National Geographic : 1970 Dec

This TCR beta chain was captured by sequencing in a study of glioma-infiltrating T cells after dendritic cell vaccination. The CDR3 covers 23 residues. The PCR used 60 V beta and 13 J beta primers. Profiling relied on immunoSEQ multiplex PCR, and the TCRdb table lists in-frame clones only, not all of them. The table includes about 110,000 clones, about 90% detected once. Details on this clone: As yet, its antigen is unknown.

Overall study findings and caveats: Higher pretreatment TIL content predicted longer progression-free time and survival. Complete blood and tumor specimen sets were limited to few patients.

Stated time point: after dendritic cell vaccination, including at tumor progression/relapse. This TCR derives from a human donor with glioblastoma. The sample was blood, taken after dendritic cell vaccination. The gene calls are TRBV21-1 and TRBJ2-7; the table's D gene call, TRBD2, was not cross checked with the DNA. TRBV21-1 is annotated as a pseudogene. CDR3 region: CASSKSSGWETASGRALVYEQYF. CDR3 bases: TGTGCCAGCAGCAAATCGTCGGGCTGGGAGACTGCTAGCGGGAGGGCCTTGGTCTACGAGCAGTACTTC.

Frederick G. Vosburgh Retires as Editor; Gilbert M. Grosvenor Succeeds Him By MELVIN M. PAYNE, Sc.D. President, National Geographic Society FTER NEARLY 37 YEARS OF SERVICE to the National Geographic Society, Frederick G. Vosburgh has retired as Editor of its magazine and other publications. To succeed him, the Board of Trustees elected Gilbert M. Grosvenor, 39, who had risen to Associate Editor since joining the staff 16 years ago. I was present at the board meeting during which Mr. Vosburgh announced his decision. It was no surprise: He had passed the Society's normal retirement age of 65 and continued as Editor an additional year at the board's request, but he had told us he wished to retire this fall to devote more time to writing. Nevertheless, when the words brought us face-to-face with the finality of his decision, they had a startling impact. The NATIONAL GEOGRAPHIC, it came home to us suddenly, was losing the serv ices of a man whose talents were peculiarly suited to its needs, whose voice had been heard and heeded on every major editorial decision taken in the past 20 years. All of us at the GEOGRAPHIC would henceforth be without our daily contacts with a colleague who could at times be a scathing critic, but on whose fairness and firm friendship one could always rely. As the meeting closed, Dr. Melville Bell Grosvenor, Editor-in Chief and Chairman of the Board, summed up in the language of the sea that comes naturally to him: "No magazine ever had a steadier, more reliable helmsman than Ted Vosburgh. This ship will miss his hand on the tiller, although I know the crew he has gotten together will do a great job." Mr. Vosburgh has also retired as a Vice President of the Society, but he remains a Trustee. Driven by a Curiosity That Never Quits I had been with the Society little more than a year when, in October 1933, Ted Vosburgh joined the magazine's editorial staff. With him the slim young man of 29 brought a bachelor's degree in liberal arts from Syracuse University, a Phi Beta Kappa key, and 11 years' experience as a reporter, the last seven with the Associated Press. He brought other assets, of course, and not the least was a reserved yet dynamic enthusiasm that never, in all the passing years, dwindled. In our cafeteria dining rooms I have many times heard staff writers, researchers, photographers speaking in awed tones of Ted's persistence with a story idea he thought good. "Start boning up on the solar system," one of them remarked 838 Eye of the Editor scruti nizes every picture, every word that appears in the magazine. Here Frederick (Ted) Vosburgh, right, near screen, evaluates illustra tions for a March 1970 arti cle on Japan's Kansai region. In the Everglades, Ted and wife Pat explore the Anhinga Trail, pursuing a lifetime rapport with wildlife. Their companions: Dr. Alexander Wetmore, left, a Society Trus tee and famed ornithologist, and naturalist-photographer Frederick Kent Truslow. As Ted left the GEOGRAPHIC helm, Pat retired as Editor of an American Psychiatric Association journal, Hospi tal & Community Psychiatry.